1991 Mt. Pinatubo volcanic eruption behind depressing global sea levels for two decades

1991 Mt. Pinatubo volcanic eruption behind depressing global sea levels for two decades

Scientists were baffled as earth’s mean sea level has been rising at a steady 3 millimeters per year since 1992. Now, after more than two decades they have been able to solve the mystery, which is the Mt. Pinatubo volcanic eruption of 1991.

The eruption considered to be the largest one of the late 20th century according to the researchers have cooled the oceans to suppress global sea level. Study’s lead researcher John Fasullo of the National Center for Atmospheric Research said that when they used climate models designed to remove the effect of the Pinatubo eruption, they were able to see the rate of sea level increasing.

On June 15, 1991, Mt. Pinatubo ejected 10 billion tons of magma. After a few months, NASA and space agency CNES have launched the first satellite altimeter, TOPEX/Poseidon to keep a tab on sea level from orbit. Many studies on sea level trends are based on the data from the satellite.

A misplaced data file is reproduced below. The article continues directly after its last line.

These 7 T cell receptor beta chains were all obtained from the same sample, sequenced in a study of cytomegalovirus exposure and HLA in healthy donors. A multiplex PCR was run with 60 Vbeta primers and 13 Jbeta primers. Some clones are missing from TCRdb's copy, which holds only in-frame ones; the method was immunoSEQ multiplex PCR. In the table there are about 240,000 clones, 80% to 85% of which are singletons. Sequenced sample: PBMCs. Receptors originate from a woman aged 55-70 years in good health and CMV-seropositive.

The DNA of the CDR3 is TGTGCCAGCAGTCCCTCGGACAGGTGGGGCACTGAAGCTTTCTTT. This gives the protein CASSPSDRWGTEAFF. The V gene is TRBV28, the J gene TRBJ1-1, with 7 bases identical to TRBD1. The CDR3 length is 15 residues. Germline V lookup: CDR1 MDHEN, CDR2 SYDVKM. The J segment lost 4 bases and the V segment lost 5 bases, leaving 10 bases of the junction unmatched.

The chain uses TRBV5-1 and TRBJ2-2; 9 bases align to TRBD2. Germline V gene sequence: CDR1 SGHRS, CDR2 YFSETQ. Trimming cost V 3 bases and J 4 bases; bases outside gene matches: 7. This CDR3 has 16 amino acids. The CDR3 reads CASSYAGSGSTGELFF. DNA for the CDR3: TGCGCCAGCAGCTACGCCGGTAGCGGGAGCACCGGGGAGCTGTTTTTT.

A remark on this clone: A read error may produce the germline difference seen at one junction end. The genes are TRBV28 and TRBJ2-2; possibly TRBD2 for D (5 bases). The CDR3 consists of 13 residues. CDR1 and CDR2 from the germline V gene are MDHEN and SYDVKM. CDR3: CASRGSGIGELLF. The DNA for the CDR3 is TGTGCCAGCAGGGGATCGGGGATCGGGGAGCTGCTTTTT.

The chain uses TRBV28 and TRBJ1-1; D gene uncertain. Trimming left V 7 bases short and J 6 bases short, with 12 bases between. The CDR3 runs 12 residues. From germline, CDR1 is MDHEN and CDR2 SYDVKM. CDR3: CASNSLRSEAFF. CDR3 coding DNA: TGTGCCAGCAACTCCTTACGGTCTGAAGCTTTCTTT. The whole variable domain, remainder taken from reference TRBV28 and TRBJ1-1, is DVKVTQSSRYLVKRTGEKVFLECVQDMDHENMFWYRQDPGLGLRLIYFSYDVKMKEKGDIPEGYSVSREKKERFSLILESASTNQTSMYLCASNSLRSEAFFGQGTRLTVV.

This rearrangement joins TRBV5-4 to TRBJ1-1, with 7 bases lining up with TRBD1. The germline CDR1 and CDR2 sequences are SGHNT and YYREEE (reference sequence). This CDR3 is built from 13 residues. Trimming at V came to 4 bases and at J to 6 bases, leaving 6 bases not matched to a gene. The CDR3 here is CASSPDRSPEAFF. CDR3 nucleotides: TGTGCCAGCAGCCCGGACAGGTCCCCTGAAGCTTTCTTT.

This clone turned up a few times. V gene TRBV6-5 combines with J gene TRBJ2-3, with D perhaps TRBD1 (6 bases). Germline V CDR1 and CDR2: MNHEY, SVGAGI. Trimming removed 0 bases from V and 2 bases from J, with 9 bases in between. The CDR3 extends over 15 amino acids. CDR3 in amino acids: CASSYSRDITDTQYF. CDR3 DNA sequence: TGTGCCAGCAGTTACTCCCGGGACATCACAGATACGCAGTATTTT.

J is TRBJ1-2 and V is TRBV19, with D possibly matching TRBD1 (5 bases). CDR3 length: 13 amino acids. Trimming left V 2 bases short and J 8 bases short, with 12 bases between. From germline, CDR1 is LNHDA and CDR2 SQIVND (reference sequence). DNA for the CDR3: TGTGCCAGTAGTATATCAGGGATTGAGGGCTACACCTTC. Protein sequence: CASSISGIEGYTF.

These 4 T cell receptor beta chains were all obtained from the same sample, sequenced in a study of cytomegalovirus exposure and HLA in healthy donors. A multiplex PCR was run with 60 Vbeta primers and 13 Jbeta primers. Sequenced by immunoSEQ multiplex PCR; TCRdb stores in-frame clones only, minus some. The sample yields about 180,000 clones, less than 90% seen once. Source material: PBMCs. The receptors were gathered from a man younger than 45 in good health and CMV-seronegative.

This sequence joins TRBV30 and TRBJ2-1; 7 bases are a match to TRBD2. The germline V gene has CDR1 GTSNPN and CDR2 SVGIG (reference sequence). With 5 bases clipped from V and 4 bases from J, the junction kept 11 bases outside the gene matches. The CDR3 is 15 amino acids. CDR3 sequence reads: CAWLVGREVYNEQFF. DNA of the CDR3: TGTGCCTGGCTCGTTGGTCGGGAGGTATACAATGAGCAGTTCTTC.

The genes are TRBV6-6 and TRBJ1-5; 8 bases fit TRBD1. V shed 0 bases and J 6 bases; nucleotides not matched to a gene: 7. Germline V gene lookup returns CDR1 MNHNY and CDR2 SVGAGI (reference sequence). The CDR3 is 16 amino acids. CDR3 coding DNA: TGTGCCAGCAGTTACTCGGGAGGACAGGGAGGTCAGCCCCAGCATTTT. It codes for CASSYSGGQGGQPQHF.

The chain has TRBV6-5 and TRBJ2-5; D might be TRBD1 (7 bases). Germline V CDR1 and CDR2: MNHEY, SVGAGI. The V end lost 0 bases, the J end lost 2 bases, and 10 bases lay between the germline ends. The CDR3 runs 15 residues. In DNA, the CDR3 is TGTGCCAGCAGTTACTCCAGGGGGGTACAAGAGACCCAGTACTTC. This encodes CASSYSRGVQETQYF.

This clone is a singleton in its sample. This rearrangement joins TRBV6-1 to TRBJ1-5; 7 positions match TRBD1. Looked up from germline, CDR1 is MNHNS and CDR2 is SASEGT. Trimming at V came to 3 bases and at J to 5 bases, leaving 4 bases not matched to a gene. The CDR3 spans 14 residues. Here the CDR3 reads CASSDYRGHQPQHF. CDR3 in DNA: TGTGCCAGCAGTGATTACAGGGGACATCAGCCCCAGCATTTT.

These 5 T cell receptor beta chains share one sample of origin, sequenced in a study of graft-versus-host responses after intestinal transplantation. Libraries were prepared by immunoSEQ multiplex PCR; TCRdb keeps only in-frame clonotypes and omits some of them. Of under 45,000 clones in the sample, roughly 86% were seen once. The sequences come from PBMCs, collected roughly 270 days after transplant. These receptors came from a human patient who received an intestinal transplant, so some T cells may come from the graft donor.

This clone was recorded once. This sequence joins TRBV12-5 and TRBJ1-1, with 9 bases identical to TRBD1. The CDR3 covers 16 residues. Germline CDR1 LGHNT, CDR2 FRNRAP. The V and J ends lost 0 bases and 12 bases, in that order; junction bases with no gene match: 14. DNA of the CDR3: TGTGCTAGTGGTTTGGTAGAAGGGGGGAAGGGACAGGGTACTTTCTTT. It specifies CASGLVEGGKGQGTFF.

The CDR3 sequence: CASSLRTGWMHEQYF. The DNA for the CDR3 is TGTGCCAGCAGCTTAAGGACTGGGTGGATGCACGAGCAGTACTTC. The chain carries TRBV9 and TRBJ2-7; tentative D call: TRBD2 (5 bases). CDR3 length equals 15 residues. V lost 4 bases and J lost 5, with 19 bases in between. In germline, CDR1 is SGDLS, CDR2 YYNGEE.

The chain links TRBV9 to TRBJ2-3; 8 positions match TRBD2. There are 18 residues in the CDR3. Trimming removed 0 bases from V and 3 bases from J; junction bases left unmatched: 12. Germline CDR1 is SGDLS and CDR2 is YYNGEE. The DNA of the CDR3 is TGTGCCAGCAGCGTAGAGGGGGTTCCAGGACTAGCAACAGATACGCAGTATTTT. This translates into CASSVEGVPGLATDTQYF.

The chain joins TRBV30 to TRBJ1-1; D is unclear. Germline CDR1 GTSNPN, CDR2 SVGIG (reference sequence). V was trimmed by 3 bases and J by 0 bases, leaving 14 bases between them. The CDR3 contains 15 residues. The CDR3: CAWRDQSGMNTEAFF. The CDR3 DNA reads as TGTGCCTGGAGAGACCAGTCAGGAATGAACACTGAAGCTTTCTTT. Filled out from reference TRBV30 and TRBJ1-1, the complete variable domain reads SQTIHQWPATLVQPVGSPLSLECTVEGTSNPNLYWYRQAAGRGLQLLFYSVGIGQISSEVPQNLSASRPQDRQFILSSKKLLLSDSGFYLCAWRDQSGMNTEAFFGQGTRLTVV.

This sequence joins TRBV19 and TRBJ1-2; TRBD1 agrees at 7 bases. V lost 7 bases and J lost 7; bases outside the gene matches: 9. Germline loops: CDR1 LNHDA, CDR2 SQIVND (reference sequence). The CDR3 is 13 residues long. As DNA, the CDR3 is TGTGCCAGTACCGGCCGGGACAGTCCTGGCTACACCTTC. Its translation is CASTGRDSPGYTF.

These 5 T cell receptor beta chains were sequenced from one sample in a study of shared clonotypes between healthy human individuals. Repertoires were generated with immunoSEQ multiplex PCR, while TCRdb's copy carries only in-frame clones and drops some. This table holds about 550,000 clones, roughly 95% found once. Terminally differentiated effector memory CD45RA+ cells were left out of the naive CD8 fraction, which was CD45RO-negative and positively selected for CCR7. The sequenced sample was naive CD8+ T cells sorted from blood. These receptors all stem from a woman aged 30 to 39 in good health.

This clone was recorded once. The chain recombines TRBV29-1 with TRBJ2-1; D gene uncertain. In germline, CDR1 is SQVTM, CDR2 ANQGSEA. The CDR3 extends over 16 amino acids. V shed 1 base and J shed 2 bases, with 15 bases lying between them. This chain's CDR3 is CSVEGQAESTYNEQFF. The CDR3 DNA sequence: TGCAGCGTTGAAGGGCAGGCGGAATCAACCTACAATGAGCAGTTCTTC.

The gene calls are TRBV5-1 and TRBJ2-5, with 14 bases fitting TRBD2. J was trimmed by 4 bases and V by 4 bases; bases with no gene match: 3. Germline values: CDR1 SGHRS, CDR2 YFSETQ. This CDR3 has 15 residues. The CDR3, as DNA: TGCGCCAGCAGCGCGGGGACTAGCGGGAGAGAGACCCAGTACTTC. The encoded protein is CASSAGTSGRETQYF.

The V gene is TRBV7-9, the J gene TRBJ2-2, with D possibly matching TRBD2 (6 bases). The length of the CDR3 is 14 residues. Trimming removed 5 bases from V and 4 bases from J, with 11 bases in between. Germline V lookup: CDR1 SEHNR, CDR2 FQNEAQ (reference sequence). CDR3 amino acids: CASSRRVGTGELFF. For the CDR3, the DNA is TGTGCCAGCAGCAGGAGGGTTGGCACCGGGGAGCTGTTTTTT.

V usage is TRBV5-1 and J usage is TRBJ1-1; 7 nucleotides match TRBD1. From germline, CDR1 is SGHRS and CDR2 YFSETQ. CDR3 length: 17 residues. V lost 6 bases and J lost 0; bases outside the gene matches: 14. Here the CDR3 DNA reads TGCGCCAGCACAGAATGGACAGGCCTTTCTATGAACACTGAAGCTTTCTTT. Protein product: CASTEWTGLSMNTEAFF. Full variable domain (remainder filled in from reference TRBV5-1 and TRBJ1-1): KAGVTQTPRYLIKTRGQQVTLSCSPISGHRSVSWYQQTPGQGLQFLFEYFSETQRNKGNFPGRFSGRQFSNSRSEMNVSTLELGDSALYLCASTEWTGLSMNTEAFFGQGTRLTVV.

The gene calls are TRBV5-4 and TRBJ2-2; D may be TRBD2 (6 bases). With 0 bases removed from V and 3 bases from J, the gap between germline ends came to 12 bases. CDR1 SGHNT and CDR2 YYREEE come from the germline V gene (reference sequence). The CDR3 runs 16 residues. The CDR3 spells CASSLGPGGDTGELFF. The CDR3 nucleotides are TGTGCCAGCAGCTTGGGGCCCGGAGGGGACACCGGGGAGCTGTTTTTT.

Dr. Fasullo and colleagues consider that the original data was distorted. In the eruption, a huge mass of aerosols were ejected that blocked sunlight and cooled the oceans for the time being. This resulted into a drop in the sea level by around six millimeters.

“Now that the impacts of Pinatubo have faded, this acceleration should become evident in the satellite measurements in the coming decade barring another major volcanic eruption”, affirmed Fasullo.

For now, there is no exact clarity on the level of how fast acceleration is taking place when it comes to and where sea levels are rising. But the researchers have confirmed that accelerated sea levels are real and ongoing, a topic that cannot be doubted.

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